Professional Articles

The Catechist as Witness for Justice
by Donna Grimes

One of the greatest gifts of my Catholic upbringing is a firm awareness of belonging to the human family. My “Key Characteristics of Catholics” list includes the idea that we strive to love others as God loves us. No matter how tantalizing other messages may appear, we cannot live our lives blithely and selfishly unmoved by the needs of our brothers and sisters in the world.

This awareness is as much a part of me as my love of the sacraments and appreciation for the Mass. Loving others as God loves us is imperative. Indeed, having compassion for others, especially for the “least of these,” and responding to their suffering in love, through faith and with hope, is the mantra of Old Testament prophets and the very heart of Jesus’ earthly mission.

The Compendium of the Social Doctrine of the Church issued by the Vatican in 2005 guides our understanding and practice of Catholic social teaching. The Compendium cites four permanent principles at the heart of Catholic social teaching: The dignity of the human person created in the image of God, is the “foundation of all the other principles and content of the Church’s social doctrine.” The common good concerns our responsibility for the good of all people and of the whole person. Subsidiarity relates to sharing social responsibility and enabling all members of the community to participate; and Solidarity speaks of the interrelatedness of brothers and sisters in the human family that glorifies God. (Compendium, 160)

Historically, the Catholic Church responded to the cries of the poor and vulnerable by establishing schools, hospitals, social service agencies, benevolent societies, and similar institutions. Today, she continues to build upon this long tradition through national and international organizations, parish collections, outreach programs, and peace and justice activities. The Church recognizes that working to change the structures of unjust institutions is equally as important as the charitable outreach to people in need. This Christ-like compassion is the net cast wide and deep to engage individuals and Catholic faith communities such as parishes, schools, and religious orders as loving partners in the building of God’s Kingdom. As Catholic Christians all of us are called to share in this mission.

1. As catechists, are we witnesses for justice?
Are we advocates for the poor and vulnerable? Do we join with and support the efforts of those who are marginalized in society to speak for and help themselves? Do we do our part to correct injustices that individuals and communities experience directly and through institutional structures such as harmful laws, policies and social practices? When the risk is high for us personally, among our peers, family, friends and associates, do we speak up for truth and justice in our words and deeds?

2. What is the quality of our response?
In the words of Pope Benedict XVI: “The one who serves does not consider himself superior to the one served, however miserable his situation at the moment may be…This duty is a grace.” (Deus Caritas Est, 35) Are our actions motivated by love? Do they emanate not from vain ideology but from our faith? Do we give from the heart in ways that respect and uplift the dignity of our sisters and brothers? Have we prayed about our feelings on the matter and asked for guidance in my actions?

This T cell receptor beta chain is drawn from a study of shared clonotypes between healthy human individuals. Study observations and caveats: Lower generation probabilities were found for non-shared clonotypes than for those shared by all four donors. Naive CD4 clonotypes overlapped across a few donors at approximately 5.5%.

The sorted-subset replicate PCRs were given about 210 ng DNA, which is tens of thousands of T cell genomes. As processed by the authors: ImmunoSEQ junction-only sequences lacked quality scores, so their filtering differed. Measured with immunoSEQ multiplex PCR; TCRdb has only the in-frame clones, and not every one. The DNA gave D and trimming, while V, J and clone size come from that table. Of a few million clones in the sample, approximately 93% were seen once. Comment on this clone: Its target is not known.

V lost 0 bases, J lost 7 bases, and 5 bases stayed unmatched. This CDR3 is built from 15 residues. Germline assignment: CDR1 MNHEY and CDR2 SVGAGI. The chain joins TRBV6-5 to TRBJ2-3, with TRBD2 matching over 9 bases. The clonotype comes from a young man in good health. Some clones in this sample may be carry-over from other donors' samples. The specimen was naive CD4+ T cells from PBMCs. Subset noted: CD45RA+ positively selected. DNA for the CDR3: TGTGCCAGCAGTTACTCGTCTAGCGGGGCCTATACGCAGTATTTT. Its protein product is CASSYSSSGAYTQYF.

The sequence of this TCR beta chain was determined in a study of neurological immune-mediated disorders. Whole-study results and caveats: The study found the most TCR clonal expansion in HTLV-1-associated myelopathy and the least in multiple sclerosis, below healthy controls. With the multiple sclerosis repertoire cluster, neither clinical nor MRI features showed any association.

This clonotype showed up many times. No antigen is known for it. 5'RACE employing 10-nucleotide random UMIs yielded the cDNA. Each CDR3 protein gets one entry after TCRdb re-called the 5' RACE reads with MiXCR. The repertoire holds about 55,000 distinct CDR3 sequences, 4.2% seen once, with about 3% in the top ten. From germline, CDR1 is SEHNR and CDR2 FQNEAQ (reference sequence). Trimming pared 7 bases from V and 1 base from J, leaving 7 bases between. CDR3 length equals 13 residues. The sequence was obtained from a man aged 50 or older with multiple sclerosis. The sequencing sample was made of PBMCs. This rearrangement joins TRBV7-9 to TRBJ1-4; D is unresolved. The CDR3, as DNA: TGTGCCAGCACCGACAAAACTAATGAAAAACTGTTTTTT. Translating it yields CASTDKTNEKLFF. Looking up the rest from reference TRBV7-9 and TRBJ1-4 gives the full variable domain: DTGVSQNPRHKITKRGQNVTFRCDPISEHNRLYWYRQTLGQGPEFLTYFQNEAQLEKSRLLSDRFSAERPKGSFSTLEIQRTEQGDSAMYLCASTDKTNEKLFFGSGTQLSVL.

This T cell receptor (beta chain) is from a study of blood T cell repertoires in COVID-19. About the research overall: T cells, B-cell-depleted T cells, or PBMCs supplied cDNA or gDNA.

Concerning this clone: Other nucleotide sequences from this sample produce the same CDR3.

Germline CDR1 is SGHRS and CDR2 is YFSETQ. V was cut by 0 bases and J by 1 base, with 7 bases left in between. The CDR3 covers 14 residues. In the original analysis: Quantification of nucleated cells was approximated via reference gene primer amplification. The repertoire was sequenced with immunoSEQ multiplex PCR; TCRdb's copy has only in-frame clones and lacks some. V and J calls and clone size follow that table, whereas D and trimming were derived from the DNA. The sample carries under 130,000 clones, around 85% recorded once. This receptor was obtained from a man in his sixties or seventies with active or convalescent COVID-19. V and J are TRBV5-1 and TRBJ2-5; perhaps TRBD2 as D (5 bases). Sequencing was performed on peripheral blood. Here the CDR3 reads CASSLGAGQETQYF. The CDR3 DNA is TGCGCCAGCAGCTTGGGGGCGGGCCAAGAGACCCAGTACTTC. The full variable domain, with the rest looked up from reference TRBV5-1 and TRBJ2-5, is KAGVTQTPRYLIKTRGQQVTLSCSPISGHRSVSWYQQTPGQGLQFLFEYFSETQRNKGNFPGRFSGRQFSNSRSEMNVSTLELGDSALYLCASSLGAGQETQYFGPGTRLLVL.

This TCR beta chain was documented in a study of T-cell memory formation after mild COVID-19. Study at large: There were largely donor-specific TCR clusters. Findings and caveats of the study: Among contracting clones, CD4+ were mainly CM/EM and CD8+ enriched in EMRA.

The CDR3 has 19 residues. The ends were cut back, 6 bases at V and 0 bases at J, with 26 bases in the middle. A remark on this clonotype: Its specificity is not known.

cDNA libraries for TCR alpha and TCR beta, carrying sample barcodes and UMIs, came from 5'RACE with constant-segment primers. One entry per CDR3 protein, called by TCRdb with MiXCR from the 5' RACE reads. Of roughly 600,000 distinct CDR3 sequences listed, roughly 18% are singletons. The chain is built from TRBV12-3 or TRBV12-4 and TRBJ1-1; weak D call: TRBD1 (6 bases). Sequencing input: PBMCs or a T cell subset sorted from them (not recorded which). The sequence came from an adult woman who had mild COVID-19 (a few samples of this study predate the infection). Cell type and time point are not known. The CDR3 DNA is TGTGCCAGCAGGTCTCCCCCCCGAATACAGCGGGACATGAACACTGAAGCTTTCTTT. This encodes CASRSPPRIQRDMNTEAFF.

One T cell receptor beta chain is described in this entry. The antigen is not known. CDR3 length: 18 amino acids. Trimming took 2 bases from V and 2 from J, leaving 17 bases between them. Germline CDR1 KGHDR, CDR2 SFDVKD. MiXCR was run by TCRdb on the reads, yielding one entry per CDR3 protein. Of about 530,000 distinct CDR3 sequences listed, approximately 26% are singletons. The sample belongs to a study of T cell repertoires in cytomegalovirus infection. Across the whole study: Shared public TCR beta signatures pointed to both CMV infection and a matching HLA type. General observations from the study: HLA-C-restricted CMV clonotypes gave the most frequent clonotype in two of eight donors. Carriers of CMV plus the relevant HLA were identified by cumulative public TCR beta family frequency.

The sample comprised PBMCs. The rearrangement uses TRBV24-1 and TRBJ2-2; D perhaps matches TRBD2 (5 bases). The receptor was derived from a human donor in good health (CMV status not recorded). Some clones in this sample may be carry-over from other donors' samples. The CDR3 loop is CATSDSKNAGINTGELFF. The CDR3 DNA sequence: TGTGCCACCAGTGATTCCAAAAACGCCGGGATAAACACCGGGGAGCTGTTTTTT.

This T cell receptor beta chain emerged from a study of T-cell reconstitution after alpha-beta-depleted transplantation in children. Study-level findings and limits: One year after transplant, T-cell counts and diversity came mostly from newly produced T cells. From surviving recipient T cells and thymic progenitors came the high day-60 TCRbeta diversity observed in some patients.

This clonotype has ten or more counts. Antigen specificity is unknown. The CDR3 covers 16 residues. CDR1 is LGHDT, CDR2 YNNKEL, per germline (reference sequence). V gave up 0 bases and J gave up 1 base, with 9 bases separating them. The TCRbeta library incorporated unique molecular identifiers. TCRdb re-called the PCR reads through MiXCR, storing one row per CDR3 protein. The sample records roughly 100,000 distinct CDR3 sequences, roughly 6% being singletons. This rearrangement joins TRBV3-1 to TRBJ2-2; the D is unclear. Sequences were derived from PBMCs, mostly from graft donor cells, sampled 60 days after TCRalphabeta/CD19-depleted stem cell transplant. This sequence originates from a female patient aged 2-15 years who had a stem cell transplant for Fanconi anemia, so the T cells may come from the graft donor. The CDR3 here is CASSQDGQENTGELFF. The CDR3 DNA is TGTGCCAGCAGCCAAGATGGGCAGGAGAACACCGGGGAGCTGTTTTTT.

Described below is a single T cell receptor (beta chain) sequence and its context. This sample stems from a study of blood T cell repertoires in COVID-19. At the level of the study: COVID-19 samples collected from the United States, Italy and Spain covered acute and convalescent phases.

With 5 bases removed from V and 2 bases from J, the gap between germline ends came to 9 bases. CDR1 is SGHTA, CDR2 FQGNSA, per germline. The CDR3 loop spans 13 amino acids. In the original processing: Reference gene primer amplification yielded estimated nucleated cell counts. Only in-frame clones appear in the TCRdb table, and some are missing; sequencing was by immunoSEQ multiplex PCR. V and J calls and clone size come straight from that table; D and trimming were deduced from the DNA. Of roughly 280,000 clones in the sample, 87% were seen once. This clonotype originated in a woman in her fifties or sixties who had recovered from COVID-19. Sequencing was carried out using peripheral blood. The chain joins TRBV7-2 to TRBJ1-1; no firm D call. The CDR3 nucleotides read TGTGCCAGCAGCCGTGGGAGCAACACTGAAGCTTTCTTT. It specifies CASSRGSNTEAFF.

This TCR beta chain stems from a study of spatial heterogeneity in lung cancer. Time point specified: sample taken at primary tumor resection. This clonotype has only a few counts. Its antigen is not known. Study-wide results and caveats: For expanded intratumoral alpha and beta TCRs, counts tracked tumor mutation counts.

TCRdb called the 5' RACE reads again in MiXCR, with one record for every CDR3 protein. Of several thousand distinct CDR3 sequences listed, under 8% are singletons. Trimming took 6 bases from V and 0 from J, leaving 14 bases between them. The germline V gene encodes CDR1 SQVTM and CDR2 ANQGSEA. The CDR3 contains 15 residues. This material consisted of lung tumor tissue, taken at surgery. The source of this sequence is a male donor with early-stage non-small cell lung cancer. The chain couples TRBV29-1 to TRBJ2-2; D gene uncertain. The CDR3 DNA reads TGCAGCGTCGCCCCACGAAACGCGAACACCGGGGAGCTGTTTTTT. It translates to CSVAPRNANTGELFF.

3. What can we do to nurture effectively the development of other witnesses for justice?

  • We can work to make Catholic social doctrine alive and relevant to learners by offering them many experiences of direct service (charity) and social change (justice). Charity helps individuals meet their present needs. Justice corrects long-term problems especially as they affect groups and communities. Both virtues are necessary and interrelated.
  • We can help our learners journey into relationship with those for whom they are concerned. Justice in the Biblical sense is about being in right relationship with God and one another. Thus, our primary focus must be on people, not ideological positions.
  • Our learning opportunities should include prayer, reflection on Catholic social teaching, and some degree of social analysis regarding unjust conditions, along with action. All of these components are essential to the formation of witnesses for justice and contribute to our own continuous transformation as well.

Catholic social doctrine is more like a compass than a map, so becoming a witness for justice is a life-long, grace-filled journey of love. The United States Catholic Bishops in their 1998 reflection Sharing Catholic Social Teaching: Challenges and Directions reminded us, “In our relationship with God we experience the conversion of heart that is necessary to truly love one another as God has loved us”(2).

For Reflection
1. In what ways have I participated in charitable activities or in work to change unjust structures?
2. What practical steps can I take to help my learners increase their commitment to the poor and marginalized in our society?


Donna Toliver Grimes is an Education Specialist on the national staff of the Catholic Campaign for Human Development of the United States Conference of Catholic Bishops. She is a resource for diocesan staff who implement local CCHD transformative education efforts. Ms. Grimes develops resources and facilitates learning processes for adults and youth aimed at promoting Catholic social teaching and action, especially concerning poverty in the U.S. Formerly a parish director of religious education, she currently is a catechist and coordinator for the Confirmation program at her parish.